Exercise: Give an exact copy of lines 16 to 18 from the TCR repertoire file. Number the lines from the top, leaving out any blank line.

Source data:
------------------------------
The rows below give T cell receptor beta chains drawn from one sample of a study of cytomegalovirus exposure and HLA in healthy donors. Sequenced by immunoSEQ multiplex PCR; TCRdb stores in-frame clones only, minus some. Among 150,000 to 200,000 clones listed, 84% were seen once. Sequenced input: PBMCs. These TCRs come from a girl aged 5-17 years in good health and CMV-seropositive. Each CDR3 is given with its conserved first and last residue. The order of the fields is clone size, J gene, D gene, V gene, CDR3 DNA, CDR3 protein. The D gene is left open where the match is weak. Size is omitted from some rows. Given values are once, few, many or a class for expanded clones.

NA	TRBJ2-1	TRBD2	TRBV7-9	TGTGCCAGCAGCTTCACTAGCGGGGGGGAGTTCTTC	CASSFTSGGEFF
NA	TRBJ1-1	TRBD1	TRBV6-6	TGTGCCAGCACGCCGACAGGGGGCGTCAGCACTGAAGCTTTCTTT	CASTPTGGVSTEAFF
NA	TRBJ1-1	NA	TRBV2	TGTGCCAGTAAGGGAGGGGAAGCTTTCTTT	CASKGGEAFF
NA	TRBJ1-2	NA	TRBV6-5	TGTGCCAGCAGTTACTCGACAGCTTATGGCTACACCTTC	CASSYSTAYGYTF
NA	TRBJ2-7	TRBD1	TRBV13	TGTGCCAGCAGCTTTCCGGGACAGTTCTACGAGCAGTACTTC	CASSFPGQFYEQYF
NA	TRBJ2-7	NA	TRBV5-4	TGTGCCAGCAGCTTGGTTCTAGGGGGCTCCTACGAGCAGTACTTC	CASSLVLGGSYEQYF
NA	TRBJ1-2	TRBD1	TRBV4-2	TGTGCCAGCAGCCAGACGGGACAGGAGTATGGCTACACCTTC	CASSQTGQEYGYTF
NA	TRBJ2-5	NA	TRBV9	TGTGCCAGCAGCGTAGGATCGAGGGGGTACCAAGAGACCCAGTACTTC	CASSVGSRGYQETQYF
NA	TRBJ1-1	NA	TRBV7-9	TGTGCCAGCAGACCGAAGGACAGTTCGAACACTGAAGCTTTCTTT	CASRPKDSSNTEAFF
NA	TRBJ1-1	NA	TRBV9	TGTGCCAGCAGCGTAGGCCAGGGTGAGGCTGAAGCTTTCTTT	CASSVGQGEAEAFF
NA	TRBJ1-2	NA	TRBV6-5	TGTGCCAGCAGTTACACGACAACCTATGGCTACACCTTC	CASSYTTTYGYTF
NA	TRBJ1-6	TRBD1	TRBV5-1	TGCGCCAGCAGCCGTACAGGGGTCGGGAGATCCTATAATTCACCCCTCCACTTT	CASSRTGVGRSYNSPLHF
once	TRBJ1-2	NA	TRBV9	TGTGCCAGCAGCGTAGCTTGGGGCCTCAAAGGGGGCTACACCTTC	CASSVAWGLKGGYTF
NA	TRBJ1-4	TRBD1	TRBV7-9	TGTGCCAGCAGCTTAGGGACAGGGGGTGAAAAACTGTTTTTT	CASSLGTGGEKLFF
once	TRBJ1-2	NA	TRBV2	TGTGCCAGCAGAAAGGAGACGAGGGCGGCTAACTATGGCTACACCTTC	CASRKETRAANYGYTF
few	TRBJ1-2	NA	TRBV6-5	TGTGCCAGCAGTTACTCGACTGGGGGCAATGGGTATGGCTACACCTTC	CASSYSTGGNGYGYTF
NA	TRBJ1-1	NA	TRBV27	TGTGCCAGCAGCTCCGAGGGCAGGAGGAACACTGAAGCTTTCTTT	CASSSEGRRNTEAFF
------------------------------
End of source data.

once	TRBJ1-2	NA	TRBV2	TGTGCCAGCAGAAAGGAGACGAGGGCGGCTAACTATGGCTACACCTTC	CASRKETRAANYGYTF
few	TRBJ1-2	NA	TRBV6-5	TGTGCCAGCAGTTACTCGACTGGGGGCAATGGGTATGGCTACACCTTC	CASSYSTGGNGYGYTF
NA	TRBJ1-1	NA	TRBV27	TGTGCCAGCAGCTCCGAGGGCAGGAGGAACACTGAAGCTTTCTTT	CASSSEGRRNTEAFF